Dorothy found a gold half-sovereign

Mystery of 150-year-old sovereign left in collection tin at church

This article appeared recently in the Press and Journal. We were delighted to see one of our church reps receiving recognition. We always tell people that it’s amazing how much the spare change saved in blue tubs adds up to, but this took everyone by surprise. (photos: Press and Journal, permission to reproduce article received).

A Moray pensioner has been left stunned after discovering a Victorian coin worth £100 in her church’s charity collection tin.

Dorothy Shepherd has been fundraising at Cullen’s Church of Scotland building for more than a decade, and is accustomed to coming across nothing more unusual than the occasional foreign coin when counting donations.

But the 77-year-old was “amazed” when she recently unearthed a gold half-sovereign from 1864 embossed with the image of Queen Victoria.

Mrs Shepherd had enlisted her husband Ron, a Keith and Cullen councillor, to help sift through months of contributions when the local representative spotted the gleaming piece.

The couple resolved to find out what it was worth – and seized their chance when a pair of TV antique experts visited Keith this week. Tim Hogarth and Simon Schneider, who are well-known to fans of daytime TV show Dickinsons’ Real Deal, were evaluating locals’ offerings in the Moray town.

The pair advised Mrs Shepherd that the coin was worth £100 – and promptly handed her that amount in cash in exchange for it.

Last night, the kind-hearted volunteer revealed she would make sure all of the money went to The Leprosy Mission charity.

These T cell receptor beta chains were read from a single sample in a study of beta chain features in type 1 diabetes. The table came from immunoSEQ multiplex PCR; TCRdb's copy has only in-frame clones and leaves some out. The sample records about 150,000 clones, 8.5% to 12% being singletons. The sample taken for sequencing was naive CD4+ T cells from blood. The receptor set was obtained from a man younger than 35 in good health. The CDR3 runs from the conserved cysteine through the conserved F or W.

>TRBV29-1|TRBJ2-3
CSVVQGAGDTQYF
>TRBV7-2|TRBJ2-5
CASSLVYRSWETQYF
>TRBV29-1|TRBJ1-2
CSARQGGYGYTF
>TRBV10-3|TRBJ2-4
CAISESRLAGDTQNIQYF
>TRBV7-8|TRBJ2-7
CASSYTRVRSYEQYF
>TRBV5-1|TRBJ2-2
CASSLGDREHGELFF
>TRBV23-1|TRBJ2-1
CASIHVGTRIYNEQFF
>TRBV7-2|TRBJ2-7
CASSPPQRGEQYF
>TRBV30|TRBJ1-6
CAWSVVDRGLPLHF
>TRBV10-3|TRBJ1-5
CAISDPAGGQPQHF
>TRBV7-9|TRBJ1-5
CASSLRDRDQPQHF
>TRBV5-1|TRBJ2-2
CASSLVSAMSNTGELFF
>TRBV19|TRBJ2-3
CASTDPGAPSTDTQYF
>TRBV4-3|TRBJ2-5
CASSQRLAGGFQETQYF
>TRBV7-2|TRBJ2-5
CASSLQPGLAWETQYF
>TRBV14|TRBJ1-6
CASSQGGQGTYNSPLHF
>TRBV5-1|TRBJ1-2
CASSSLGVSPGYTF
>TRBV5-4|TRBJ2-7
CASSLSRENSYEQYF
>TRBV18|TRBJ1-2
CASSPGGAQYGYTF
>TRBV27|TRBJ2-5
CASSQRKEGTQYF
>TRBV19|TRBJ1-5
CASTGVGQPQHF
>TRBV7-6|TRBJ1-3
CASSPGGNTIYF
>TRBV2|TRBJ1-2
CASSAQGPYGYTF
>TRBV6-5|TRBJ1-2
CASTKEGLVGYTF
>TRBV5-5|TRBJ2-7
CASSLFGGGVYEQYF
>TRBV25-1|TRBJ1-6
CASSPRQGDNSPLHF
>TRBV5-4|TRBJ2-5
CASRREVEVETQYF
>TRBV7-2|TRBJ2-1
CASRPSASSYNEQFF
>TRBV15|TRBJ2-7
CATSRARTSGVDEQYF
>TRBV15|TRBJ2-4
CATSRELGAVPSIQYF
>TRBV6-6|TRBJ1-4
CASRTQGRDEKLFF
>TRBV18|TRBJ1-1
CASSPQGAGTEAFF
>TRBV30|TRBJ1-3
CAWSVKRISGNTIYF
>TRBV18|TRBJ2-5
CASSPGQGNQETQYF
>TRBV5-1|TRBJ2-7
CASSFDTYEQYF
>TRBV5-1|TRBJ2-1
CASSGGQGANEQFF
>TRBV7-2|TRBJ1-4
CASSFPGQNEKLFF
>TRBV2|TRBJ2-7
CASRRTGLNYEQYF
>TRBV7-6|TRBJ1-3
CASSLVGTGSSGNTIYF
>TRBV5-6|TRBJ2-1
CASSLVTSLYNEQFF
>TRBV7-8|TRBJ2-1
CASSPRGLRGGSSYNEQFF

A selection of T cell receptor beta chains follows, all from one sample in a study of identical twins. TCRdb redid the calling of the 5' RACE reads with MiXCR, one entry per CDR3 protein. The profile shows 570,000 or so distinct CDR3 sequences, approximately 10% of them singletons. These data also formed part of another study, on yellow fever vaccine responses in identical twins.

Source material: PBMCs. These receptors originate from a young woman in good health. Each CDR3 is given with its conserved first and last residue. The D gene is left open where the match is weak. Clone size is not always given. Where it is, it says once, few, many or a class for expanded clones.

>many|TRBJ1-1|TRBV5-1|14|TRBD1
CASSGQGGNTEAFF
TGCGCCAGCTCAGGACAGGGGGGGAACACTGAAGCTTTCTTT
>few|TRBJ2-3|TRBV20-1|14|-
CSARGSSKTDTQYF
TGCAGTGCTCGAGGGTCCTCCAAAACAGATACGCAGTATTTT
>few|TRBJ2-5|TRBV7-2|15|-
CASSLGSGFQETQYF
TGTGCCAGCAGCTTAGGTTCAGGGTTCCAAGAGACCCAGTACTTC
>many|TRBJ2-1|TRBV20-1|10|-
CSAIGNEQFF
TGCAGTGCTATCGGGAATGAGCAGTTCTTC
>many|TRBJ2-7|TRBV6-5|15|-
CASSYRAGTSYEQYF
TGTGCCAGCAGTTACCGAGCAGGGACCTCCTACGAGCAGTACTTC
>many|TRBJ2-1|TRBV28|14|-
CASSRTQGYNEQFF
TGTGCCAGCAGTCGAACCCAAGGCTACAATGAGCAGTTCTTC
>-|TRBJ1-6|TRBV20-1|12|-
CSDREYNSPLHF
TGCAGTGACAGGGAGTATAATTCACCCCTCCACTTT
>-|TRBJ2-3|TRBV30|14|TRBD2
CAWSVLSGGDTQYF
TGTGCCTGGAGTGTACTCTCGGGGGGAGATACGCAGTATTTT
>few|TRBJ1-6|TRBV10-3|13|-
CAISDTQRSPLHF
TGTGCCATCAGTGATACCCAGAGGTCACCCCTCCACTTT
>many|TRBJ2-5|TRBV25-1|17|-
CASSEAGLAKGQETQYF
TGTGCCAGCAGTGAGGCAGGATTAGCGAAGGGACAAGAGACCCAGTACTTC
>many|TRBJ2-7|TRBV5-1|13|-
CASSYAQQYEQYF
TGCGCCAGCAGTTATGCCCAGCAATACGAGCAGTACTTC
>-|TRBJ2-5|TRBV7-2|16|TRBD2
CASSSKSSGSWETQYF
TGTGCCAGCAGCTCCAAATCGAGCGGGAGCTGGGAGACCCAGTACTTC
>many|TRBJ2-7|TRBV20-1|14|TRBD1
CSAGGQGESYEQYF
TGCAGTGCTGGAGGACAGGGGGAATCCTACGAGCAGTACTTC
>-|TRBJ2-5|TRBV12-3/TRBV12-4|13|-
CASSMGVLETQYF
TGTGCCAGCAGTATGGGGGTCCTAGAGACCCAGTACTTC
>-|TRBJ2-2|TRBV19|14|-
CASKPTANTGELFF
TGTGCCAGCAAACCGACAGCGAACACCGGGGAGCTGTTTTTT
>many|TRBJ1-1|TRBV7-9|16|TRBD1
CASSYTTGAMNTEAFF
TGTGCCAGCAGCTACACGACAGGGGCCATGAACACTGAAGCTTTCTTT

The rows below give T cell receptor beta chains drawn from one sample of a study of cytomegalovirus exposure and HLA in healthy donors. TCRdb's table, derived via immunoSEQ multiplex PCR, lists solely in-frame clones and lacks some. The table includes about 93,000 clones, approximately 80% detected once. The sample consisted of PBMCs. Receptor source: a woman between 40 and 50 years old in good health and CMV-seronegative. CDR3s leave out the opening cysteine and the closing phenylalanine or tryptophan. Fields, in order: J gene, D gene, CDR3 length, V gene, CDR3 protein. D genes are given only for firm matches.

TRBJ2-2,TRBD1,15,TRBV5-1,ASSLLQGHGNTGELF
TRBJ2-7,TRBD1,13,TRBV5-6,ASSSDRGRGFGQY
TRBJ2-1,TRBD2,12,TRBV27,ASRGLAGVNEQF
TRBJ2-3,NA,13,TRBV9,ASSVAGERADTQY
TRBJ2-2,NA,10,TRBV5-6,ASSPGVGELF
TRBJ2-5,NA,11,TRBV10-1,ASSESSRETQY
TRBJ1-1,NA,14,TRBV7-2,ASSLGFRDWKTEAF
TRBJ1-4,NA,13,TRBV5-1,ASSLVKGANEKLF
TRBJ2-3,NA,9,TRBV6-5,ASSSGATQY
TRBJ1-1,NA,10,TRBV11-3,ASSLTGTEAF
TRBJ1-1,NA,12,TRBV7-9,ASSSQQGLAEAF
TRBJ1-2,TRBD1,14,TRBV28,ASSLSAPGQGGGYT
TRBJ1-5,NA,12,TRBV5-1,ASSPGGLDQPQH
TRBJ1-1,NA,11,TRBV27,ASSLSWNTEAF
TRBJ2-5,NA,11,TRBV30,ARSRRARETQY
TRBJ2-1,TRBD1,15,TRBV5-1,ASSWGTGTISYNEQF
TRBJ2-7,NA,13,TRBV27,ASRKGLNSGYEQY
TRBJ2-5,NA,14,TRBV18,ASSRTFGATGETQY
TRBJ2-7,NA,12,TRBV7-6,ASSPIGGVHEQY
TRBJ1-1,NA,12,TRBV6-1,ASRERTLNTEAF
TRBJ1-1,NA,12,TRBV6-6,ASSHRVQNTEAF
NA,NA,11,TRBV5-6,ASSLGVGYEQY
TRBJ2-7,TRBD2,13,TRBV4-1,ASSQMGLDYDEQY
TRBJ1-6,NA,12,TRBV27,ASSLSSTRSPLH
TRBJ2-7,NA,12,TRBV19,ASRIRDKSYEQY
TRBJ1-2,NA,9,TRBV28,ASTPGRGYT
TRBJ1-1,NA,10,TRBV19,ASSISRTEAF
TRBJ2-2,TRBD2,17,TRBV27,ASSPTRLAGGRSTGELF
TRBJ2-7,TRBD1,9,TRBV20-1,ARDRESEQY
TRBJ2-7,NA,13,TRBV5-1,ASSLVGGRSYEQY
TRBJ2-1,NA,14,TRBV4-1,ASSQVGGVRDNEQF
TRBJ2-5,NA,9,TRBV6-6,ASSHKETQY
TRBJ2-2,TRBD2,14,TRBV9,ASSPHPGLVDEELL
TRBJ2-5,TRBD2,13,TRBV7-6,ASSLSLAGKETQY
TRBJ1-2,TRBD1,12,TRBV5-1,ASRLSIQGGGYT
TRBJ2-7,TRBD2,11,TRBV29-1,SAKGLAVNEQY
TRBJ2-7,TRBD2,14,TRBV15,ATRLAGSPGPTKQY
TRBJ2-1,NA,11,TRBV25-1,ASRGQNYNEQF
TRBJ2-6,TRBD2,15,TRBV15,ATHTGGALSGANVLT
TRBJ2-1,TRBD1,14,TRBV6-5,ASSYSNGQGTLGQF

Mrs Shepherd said: “The Victorian coin had been dropped in a collection tin for that charity, so that’s where it belongs.”

She added: “The church has these little blue tubs, and we empty them three times a year to count the donations.

“We often get foreign coins, but Ron picked out this wee golden one.

“When we heard that the blokes from Dickinson’s Real Deal were coming to Keith, we thought we should go along to have it valued.

“When they offered me £100 for it I just thought ‘my goodness’.”

How the coin reached the Shepherds will remain a mystery – as they have no way of telling when it was donated or by whom.

Mrs Shepherd said the money will be used to “help feed and cure” hundreds of needy people.

She added: “I’ll certainly be paying more attention to the different coins when I’m counting them out in the futue.”

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21st Nov 2016

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Opinions are the authors own and not necessarily those of The Leprosy Mission Scotland.